I've been experiencing poor performance with a
TreeModelFilter as the number of rows in my model grows.|
Attached is a short Pygtk script which demonstrates the problem. The app loads 10000 rows into a ListStore. Buttons on the bottom of the app allow you to filter to show either:
1.85 10000 just zero
4.08 15000 just zero
8.37 20000 just zero
15.59 25000 just zero
23.55 30000 just zero
36.62 35000 just zero
53.42 40000 just zero
Note that performance is only poor when a large number of rows are being filtered out of the view.
Looking at the code for gtktreemodelfilter.c it becomes clear why things degenerate as the store size increases. Each time a row in the child store is changed a row_changed signal is sent to the TreeFilterModel.
When the change is such that a row switches from visible to invisible gtk_tree_model_filter_remove_node is called to remove the node. This function ends up doing a binary search to find the data to remove.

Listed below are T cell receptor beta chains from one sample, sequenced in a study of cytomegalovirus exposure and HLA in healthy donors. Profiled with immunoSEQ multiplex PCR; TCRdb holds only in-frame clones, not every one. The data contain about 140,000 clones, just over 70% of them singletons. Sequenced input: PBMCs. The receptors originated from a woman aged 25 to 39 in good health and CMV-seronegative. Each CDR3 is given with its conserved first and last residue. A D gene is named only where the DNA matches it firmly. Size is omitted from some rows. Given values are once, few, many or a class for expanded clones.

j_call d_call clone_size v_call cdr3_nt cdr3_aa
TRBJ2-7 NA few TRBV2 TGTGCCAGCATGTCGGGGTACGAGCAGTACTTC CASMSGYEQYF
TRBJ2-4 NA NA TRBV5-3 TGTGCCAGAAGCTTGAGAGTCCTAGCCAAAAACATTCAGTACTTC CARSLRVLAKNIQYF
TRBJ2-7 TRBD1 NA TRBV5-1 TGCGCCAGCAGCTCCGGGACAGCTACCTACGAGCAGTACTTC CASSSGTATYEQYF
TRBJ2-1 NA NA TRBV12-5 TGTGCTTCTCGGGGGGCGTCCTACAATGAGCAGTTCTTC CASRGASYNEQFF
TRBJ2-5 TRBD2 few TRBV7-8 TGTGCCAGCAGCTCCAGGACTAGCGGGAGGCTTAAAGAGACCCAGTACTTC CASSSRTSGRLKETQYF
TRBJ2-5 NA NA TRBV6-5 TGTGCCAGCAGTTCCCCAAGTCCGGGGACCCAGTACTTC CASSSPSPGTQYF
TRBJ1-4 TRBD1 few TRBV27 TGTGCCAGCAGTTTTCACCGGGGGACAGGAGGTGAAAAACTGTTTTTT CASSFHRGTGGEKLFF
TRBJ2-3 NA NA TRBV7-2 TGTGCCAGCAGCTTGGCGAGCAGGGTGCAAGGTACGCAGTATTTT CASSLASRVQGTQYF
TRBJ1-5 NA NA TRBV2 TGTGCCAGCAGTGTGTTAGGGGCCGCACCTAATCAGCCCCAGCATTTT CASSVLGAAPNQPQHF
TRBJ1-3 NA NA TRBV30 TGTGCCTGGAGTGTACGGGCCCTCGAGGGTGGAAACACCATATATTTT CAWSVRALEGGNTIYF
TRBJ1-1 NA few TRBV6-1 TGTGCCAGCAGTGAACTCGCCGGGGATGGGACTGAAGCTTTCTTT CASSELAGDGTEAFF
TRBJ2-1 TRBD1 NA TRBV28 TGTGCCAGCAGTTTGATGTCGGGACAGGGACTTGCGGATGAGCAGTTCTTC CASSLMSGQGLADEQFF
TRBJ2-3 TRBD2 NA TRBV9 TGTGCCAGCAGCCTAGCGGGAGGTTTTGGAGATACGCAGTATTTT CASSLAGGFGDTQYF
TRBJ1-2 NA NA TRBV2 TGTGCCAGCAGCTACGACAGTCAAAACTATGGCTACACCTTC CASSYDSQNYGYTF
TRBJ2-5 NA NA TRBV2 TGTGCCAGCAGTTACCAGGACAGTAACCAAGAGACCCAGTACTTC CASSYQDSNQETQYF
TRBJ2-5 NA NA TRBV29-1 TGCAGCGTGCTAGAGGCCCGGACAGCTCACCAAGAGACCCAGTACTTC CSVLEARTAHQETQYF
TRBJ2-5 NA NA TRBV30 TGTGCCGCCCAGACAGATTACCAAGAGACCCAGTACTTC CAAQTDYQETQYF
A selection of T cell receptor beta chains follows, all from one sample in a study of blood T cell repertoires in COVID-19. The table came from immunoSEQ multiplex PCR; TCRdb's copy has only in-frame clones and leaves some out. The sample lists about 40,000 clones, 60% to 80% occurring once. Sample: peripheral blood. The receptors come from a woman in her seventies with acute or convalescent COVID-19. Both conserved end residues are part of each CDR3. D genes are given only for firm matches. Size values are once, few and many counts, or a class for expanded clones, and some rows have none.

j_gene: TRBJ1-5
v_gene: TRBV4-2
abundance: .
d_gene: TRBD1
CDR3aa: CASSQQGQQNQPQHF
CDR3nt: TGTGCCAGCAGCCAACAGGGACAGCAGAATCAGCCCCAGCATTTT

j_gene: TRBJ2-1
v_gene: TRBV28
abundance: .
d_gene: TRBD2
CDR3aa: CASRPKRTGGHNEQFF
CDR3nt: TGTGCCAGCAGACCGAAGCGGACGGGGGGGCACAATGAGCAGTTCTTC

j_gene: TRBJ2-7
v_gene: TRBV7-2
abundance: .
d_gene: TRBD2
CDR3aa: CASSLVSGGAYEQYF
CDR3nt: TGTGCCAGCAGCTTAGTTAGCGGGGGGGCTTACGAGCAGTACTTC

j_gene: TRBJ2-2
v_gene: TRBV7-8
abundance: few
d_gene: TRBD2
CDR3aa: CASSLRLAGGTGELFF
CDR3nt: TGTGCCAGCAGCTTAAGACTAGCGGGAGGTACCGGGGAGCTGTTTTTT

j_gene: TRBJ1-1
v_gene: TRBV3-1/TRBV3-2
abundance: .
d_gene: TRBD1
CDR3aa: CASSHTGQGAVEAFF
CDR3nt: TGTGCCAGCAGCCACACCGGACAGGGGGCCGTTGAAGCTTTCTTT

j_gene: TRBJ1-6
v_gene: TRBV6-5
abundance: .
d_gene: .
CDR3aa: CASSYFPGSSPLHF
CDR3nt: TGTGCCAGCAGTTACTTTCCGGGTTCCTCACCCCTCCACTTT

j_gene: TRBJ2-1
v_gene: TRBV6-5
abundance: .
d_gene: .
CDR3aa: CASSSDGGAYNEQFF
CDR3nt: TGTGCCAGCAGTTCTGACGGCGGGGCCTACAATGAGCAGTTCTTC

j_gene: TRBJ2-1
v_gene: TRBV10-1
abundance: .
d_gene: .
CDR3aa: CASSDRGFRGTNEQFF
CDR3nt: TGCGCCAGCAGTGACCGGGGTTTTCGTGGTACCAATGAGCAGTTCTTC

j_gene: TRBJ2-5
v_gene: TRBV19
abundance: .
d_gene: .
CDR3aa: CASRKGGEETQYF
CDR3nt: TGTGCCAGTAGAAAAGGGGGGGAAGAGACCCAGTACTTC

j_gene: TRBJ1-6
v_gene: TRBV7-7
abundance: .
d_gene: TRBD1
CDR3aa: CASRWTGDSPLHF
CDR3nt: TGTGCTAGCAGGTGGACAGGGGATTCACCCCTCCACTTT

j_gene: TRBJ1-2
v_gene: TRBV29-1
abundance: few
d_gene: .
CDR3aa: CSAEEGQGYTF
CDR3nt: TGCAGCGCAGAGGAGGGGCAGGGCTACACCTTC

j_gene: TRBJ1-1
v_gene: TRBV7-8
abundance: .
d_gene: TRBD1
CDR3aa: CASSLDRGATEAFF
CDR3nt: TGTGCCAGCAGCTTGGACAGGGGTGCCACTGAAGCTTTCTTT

It then runs the following code to fix up pointers for children of all the elements in the array beyond the one that just got removed.
for (i = MAX (--i, 0); i < level->array->len; i++)
/* NOTE: here we do *not* decrease offsets, because the node was
* not removed from the child model
elt = &g_array_index (level->array, FilterElt, i);
elt->children->parent_elt = elt;
I think this means that the algorithm is O(n^2).
My 'fast-just-zero' simply copies the child store to a new store, gets rid of the original child store, modifies all the elements in the new store and then creates a new TreeModelFilter from the new store and attaches it to the view.
This approach is very much faster, since adding entries to a new TreeModelFilter is very much faster than removing a lot of entries from an existing one.
Note I have to create a new store and copy the data over, since I can't find anyway of removing a filter from a store once it has been created.
I'm not sure what the best way to fix this performance issue is. A more efficient gtk_tree_model_filter_remove_node is probably the way to go, but I think this would need a fair bit of re-working of the data-structures that are being used.
Another (simpler?) option would be to provide an API to allow row-changed signals to be blocked + a method to simply throw away the current data and refresh completely from the child.